The k-point sampling approximation is used by evaluating Equation (3.18) with
where v is the unit cell volume,
and is the Fourier transform of , that is, the region of space which is occupied by electrons given by the contribution of k-point k. Here k runs over the a set of k-points and i labels the occupied states and the integral over the Brillouin zone is replaced by a sum over the discrete k-point set. This shows that a calculation to obtain the charge density is required at each k-point in the set. To optimize any total energy calculation it is necessary to compute the charge density at a carefully chosen set of k-points which characterises the shape of the reciprocal space of the cell. For example, the space group operations of a given cell will map some k-point onto others - these will have a related reciprocal space charge density, therefore only a single computation is necessary.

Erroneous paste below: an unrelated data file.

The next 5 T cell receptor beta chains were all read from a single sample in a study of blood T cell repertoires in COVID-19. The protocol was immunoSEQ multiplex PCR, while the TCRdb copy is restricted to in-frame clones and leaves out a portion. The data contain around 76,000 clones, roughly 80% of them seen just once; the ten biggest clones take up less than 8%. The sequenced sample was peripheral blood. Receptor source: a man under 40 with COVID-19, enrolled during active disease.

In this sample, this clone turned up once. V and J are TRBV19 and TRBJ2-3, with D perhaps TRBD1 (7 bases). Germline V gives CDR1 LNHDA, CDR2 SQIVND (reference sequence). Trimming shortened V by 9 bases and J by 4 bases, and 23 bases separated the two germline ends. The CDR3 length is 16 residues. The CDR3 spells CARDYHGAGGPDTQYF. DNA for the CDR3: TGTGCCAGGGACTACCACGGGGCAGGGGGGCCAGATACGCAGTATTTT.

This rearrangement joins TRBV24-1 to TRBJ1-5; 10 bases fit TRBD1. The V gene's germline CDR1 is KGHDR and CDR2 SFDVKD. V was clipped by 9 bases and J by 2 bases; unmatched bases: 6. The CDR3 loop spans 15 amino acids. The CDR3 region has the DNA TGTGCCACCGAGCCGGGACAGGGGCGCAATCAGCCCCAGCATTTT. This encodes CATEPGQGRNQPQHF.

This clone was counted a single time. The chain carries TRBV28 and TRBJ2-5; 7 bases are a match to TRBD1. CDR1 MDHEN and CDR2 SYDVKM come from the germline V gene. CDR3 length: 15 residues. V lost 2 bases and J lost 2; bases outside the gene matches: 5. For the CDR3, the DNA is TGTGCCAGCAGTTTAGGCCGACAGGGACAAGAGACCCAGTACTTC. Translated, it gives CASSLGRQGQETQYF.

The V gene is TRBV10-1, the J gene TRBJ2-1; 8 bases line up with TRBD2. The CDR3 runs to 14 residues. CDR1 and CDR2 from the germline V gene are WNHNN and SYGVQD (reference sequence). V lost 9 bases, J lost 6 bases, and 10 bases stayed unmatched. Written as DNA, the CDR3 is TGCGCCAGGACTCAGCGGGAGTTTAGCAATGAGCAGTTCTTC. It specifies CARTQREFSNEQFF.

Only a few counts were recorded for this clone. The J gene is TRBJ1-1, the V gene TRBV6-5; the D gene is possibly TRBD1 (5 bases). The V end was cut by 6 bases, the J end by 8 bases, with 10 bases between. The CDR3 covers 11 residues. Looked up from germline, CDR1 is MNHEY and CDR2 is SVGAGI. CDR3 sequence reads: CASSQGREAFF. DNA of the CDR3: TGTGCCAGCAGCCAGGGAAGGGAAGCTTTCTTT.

This fact is used by Chadi and Cohen to generate a special set of k-points at which the reciprocal space should be sampled. The k-point set is generated as follows: picking two starting k-points and satisfying certain uniqueness conditions in the reciprocal space of the cell with point group operations then a new set of points can be generated by
The new set of points generated in this way can then be used in a similar process to generate larger sets.
This procedure does not generate k-points that are necessarily unique in the irreducible part of the Brillouin zone. Through the symmetry operations, T, the new set of k-points can be `folded back' into the irreducible part. A normalised weighting factor can then be associated with each point with their ratios indicating the number of times that each point in the irreducible zone has been generated. The generation procedure can be repeated until a sufficiently dense set of k-points is achieved to give as small an error required by the approximation given by Equation (3.27).
The Monkhorst-Pack scheme uses an alternate approach which gives an identical set of k-points to Chadi and Cohen. It is based on generating periodic functions based on the point group symmetries on a regular grid of points in the Brillouin zone.